Foman v. Davis, 371 U.S. 179, 182 (1962).

Id.; Arthur v. Maersk, Inc., 434 F.3d 196, 203 (3d Cir. 2006); see also Adams v. Gould, Inc., 739 F.2d 858, 868 (3d Cir. 1984); Massarsky v. General Motors Corp., 706 F.2d 111 (3d Cir. 1983).

Generally, "[d]elay alone is not sufficient to justify denial of leave to amend." The more dispositive factor in determining whether leave should be granted is prejudice to the non-movant. "Moreover, leave to amend is particularly warranted when pleadings lack the requisite factual specificity for a particular cause of action."

Arthur, 434 F.3d at 204 (wherein the Third Circuit noted that "only one appellate court . . . has approved . . . denial of leave to amend based on a delay of less than one year").


France Telecom S.A. v. Novell, Inc., 2002 WL 31355255, at*1 (D. Del. Oct. 17, 2002) (noting that amendments to the pleadings benefit the parties by providing notice of the nature and grounds of a defense and narrowing discovery).

Balanced with Rule 15(a) is Rule 16(b) which governs modifications to the court's scheduling order. Under Rule 16(b), a more stringent standard is applied which requires that a scheduling order only be modified for good cause and by the consent of the judge. This jurisdiction recognizes that motions to amend which, in effect, operate to change the scheduling order are controlled by 16(b). The good cause element requires the movant to demonstrate that, despite diligence, the proposed claims could not have been reasonably sought in a timely manner. Unlike Rule 15(a), the good cause standard under Rule 16(b) hinges on diligence of the movant and not on prejudice to the non-moving party.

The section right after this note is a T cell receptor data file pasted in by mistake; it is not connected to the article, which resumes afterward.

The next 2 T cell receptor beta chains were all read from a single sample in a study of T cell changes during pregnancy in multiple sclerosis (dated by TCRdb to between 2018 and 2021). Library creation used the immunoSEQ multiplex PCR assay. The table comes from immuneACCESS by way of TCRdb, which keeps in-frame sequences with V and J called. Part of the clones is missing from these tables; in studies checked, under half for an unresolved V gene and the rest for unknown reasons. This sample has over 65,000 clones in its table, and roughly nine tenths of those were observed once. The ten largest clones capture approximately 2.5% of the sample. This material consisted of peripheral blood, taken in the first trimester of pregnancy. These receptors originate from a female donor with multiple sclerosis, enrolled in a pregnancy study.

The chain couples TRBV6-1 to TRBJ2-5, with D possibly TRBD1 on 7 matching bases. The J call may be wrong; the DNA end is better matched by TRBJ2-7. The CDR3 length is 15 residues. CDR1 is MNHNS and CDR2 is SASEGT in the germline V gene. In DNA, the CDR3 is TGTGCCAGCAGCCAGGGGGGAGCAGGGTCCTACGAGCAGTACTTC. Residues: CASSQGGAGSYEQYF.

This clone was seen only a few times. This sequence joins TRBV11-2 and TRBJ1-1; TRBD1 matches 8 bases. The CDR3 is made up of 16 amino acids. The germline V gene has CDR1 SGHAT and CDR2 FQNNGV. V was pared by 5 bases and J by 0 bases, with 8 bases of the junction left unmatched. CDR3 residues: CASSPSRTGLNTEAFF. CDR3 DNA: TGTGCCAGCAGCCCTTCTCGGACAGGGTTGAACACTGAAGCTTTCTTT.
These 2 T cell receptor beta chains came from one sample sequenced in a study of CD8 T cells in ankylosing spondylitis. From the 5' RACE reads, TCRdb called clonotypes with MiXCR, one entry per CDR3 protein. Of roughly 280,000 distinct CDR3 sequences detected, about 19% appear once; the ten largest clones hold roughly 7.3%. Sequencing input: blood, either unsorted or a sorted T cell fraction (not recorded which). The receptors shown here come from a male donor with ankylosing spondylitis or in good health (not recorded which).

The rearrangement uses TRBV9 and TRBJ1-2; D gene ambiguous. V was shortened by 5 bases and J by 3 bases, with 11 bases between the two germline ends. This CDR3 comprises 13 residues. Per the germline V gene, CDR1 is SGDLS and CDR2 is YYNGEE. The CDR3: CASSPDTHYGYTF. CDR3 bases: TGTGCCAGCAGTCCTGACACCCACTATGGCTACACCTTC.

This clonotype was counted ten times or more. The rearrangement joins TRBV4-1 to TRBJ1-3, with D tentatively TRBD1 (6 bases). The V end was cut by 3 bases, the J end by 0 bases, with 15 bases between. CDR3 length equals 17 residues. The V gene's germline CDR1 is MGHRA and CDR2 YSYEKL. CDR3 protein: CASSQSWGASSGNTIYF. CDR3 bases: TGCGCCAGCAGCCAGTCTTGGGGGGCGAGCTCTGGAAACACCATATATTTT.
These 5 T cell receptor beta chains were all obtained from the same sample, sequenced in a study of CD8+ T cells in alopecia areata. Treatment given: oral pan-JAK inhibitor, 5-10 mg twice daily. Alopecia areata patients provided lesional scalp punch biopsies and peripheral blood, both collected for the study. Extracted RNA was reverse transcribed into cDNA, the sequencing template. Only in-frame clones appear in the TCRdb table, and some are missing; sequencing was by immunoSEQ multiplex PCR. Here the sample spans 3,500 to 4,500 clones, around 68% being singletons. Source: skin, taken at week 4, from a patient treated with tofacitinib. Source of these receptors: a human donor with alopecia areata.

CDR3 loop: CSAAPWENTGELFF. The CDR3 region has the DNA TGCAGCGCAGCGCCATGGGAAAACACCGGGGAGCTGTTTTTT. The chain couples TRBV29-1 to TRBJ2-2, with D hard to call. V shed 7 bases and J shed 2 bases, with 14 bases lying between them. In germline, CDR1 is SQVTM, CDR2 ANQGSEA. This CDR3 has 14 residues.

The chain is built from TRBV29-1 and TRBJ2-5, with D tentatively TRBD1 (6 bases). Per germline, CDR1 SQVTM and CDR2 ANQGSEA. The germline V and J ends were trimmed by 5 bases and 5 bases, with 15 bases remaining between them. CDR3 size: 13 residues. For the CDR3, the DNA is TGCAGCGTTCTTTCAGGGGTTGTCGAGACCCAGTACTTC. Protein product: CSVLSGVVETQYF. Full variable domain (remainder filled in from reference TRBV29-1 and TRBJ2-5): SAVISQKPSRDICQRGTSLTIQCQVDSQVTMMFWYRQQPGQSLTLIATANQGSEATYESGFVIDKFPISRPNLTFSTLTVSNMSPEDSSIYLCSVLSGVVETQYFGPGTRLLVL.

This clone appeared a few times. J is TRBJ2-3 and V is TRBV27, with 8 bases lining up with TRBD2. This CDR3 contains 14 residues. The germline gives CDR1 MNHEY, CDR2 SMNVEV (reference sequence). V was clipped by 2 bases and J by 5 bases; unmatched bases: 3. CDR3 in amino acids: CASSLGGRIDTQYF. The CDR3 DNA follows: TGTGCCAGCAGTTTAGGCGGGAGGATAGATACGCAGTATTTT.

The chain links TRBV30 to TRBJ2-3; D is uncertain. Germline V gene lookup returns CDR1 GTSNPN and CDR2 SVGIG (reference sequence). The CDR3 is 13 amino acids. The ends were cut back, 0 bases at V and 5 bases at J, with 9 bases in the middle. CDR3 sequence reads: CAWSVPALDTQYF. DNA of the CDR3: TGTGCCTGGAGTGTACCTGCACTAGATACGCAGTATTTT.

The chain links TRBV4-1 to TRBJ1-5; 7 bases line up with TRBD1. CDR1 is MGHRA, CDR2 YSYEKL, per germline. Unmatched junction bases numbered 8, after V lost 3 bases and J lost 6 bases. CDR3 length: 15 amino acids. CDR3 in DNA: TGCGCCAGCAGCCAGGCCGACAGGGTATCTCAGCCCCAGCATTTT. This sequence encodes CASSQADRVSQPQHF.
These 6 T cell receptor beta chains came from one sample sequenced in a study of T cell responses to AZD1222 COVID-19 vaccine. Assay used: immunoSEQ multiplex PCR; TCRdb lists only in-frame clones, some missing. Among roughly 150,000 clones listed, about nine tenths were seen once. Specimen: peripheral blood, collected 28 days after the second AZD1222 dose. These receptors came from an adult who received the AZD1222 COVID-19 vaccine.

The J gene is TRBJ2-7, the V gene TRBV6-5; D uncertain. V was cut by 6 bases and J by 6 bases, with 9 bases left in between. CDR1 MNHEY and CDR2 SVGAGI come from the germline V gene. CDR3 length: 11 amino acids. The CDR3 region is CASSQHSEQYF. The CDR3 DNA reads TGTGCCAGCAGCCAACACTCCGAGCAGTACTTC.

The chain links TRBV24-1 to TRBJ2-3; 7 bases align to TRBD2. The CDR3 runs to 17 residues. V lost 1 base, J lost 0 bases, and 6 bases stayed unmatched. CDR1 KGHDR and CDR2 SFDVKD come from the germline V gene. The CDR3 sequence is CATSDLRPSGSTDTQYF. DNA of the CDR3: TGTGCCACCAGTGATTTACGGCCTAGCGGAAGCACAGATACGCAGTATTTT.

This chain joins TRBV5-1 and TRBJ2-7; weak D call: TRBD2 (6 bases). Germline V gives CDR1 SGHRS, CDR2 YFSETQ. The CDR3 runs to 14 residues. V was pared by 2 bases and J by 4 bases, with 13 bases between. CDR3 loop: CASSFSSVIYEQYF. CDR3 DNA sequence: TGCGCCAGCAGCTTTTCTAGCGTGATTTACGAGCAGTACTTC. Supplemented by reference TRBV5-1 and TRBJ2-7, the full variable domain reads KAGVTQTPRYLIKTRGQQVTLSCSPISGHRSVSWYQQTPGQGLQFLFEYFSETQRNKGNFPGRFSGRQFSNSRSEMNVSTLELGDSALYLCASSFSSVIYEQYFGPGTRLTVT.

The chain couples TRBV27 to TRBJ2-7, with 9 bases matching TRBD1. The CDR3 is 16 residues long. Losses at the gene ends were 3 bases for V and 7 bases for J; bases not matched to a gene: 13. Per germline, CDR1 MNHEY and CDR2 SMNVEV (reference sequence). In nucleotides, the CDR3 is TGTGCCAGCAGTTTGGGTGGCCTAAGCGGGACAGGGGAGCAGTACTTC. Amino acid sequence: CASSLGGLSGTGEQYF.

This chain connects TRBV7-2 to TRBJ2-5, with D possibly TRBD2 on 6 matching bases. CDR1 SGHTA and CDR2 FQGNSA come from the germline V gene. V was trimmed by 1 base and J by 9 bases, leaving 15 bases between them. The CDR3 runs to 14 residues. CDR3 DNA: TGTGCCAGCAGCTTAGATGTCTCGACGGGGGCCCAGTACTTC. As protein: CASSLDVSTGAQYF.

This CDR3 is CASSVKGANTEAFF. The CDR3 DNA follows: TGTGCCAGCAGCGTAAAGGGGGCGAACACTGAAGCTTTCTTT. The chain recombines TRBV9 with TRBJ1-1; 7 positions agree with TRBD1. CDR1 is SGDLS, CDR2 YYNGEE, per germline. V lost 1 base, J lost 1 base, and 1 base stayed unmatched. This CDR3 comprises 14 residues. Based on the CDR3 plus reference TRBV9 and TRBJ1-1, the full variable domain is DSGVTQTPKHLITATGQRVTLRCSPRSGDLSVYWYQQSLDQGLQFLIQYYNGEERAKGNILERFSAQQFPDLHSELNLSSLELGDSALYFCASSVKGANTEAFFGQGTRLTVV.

E. Minerals Chems. Co. v. Mahan, 225 F.3d 330, 340 n. 18 (3d Cir. 2000).

See Samick Music Corp. v. Delaware Music Indus., Inc., C.A. 91-23-CMW 1992 U.S. Dist. LEXIS 2464, at *18-20 (D. Del Feb. 12, 1992).

Slip Track Sys., Inc. v. Metal-Lire, Inc., 304 F.3d 1256, 1270 (Fed. Cir. 2002).

Rules 8 and 9(b) and Standard for Inequitable Conduct

Because the patent application process is ex parte, patent applicants and their counsel, or those involved in the preparation and prosecution of patent applications, owe a duty of candor and good faith to the PTO. The breach of that duty may render a patent unenforceable for inequitable conduct. To prove unenforceability by inequitable conduct, "the alleged infringer must provide clear and convincing evidence of (1) affirmative misrepresentations of a material fact, the failure to disclose material information, or submission of false material information and (2) an intent to deceive." In analyzing whether inequitable conduct occurred, the court balances the levels of materiality and intent.